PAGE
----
How we can stop workplace bullying





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Published on Feb 14, 2016

Work hurts for more than 1 in 3 Americans. Why? 

Workers are legally allowed to abuse other workers on the job.
We're not talking about a bad day at the office. We're talking about verbal abuse and intentional sabotage. We're talking about an epidemic, like domestic violence, in which targets get beaten down, day after day.

This abuse can lead to severe anxiety, clinical depression, Post Traumatic Stress Disorder-like symptoms, and harm on personal relationships. When workers report the problem, 6 in 10 employers ignore it. 

It's called workplace bullying. And it doesn't just hurt workers. It hurts businesses, too. Workplace bullying reduces productivity, lowers morale, and creates more absenteeism and turnover. Businesses can end up spending more than double a salary when they push a trained employee out of her job.

Most targets of severe workplace abuse have little or no recourse under law. And employers most often take the easy way out by ignoring the complaints or siding with the aggressors. 

So what do we do? Meet the Healthy Workplace Bill. It fills a big gap in the law. It gives targets of malicious and harmful abuse a legal right to seek damages and protects all employees from abusive treatment regardless of gender, race, or age, while encouraging employers to prevent bullying. If we pass the bill, employers can respond to abuse situations to minimize their liability. And as a result, have a healthier, more loyal, more productive workforce.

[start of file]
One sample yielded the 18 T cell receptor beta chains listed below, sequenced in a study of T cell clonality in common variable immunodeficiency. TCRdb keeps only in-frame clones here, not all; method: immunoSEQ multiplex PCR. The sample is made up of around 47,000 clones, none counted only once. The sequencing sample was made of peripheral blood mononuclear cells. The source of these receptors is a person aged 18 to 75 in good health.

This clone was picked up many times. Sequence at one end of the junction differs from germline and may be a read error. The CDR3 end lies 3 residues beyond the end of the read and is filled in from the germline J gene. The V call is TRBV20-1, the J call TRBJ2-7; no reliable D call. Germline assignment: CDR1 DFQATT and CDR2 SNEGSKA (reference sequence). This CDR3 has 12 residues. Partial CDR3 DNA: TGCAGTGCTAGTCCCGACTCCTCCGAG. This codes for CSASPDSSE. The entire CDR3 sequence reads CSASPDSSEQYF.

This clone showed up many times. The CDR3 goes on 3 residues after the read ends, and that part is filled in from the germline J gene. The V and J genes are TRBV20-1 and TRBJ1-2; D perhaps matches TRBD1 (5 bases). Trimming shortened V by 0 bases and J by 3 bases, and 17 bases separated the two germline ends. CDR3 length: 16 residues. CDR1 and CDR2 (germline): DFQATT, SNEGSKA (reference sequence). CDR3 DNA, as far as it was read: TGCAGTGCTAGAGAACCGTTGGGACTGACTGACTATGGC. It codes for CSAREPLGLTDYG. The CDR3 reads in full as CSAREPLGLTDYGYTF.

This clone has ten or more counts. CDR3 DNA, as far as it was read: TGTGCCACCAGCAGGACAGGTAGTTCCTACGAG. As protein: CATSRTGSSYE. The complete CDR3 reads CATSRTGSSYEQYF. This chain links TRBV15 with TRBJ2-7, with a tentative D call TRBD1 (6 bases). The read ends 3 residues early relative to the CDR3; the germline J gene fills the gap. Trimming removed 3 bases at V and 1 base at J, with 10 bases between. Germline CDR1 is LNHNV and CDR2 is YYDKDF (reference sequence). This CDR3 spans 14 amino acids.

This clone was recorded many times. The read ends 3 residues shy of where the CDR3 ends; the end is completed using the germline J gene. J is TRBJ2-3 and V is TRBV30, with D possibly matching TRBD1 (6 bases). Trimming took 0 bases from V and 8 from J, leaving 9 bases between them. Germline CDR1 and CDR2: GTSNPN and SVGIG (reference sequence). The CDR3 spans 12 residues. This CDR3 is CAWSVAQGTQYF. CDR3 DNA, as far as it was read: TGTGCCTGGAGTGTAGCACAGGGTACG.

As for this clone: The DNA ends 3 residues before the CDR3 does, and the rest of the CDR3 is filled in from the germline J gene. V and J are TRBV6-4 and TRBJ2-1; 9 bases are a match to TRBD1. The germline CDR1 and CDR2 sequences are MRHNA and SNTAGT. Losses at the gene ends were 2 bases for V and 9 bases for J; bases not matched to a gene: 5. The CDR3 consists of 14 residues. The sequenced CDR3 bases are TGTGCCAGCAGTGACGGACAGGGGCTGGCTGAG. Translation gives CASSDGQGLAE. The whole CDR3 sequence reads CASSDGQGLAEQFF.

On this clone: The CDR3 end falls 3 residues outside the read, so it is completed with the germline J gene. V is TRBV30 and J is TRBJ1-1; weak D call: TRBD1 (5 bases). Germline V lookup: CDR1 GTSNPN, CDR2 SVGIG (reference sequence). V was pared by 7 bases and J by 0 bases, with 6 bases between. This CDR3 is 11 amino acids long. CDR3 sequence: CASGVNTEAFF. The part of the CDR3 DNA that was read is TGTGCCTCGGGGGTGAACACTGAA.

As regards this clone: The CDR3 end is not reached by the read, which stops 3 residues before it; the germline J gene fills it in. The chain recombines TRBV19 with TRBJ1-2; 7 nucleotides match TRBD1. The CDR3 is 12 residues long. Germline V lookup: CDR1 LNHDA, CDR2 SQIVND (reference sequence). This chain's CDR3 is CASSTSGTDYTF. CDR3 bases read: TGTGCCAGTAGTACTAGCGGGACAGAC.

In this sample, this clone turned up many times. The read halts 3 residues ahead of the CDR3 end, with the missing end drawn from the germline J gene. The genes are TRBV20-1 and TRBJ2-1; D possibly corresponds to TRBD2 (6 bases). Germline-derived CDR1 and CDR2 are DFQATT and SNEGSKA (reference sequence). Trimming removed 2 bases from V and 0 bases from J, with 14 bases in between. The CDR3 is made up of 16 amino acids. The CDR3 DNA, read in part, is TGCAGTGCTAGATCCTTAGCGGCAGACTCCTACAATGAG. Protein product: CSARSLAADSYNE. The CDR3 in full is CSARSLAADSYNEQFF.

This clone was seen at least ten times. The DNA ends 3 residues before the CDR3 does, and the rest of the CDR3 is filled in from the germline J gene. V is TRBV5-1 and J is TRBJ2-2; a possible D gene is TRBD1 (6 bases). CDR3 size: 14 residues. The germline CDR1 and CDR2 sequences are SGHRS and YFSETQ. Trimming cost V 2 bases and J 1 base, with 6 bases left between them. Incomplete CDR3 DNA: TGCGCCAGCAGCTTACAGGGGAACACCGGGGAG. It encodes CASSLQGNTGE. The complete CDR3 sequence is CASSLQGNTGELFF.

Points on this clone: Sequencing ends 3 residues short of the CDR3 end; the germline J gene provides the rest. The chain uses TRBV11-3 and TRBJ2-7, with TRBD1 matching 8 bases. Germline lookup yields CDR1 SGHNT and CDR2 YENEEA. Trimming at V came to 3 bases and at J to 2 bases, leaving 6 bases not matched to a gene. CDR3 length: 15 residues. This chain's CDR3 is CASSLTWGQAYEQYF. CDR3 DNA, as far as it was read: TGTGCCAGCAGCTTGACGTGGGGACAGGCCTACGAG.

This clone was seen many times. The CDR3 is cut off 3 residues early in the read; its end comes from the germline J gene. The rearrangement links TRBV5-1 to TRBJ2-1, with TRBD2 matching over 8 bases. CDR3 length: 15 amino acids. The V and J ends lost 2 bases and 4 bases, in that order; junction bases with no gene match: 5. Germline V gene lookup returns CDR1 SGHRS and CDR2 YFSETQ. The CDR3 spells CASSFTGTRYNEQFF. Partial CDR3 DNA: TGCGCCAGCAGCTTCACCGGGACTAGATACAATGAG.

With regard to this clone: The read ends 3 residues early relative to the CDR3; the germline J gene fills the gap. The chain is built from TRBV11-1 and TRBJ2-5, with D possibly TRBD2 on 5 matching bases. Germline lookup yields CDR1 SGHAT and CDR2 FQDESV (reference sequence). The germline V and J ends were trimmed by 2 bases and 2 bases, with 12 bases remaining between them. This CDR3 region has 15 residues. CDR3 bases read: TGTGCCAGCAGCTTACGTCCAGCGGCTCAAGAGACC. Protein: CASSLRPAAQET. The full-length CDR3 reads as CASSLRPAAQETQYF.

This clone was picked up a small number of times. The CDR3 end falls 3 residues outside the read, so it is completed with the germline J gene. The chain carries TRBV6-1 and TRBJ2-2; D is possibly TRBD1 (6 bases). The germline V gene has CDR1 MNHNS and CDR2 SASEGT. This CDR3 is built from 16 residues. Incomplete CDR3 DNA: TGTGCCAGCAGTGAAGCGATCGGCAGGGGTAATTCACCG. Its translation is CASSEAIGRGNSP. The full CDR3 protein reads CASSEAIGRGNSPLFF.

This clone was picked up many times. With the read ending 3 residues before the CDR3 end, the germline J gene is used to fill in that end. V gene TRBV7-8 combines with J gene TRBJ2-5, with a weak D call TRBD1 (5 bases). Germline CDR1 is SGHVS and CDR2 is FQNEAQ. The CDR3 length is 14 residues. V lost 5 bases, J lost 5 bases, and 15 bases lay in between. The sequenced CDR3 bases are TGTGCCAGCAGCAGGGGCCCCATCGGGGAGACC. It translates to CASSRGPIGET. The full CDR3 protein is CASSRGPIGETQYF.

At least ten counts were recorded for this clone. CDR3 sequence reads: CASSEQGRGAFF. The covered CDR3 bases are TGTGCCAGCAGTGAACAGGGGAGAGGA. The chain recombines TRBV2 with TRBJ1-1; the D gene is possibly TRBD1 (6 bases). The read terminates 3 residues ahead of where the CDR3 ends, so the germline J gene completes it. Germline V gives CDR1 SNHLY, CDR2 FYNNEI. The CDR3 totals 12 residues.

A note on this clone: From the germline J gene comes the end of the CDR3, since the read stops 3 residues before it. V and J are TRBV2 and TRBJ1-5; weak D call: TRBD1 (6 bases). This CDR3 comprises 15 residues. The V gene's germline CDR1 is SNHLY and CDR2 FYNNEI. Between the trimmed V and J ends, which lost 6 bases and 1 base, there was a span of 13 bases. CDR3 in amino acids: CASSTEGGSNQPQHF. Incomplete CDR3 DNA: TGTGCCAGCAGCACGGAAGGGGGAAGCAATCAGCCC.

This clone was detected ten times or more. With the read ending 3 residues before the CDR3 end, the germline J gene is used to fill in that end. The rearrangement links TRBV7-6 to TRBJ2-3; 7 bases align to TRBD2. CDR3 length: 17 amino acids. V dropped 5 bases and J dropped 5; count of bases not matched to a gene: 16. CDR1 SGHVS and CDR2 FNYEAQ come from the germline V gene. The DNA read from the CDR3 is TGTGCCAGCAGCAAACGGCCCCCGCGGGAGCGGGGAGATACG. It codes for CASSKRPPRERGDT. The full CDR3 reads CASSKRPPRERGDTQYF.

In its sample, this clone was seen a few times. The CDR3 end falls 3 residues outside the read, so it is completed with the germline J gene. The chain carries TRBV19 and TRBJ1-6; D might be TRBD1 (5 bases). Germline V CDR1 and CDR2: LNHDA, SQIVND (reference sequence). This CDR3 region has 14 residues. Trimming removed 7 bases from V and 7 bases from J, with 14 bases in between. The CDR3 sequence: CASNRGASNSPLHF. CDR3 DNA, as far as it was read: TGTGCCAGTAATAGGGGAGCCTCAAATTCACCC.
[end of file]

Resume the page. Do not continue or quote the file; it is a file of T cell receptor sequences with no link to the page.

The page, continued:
Sounds fair, right? Legislators in other countries think so. 
Australia, the UK, France, and Sweden all have laws about workplace abuse. 

The Healthy Workplace Bill affirms human dignity. It gives workers a right to do their jobs without disabling interference. It supports public health by reducing mistreatment that harms workers and adds costs to our health care system.

How do we prevent employers from derailing careers through bullying and change our workplace cultures — just like sexual harassment law did? 

It's simple. We let our legislators know we want change. You'll join the national movement to pass the Healthy Workplace Bill to help an estimated 53 million Americans who still suffer from workplace bullying.



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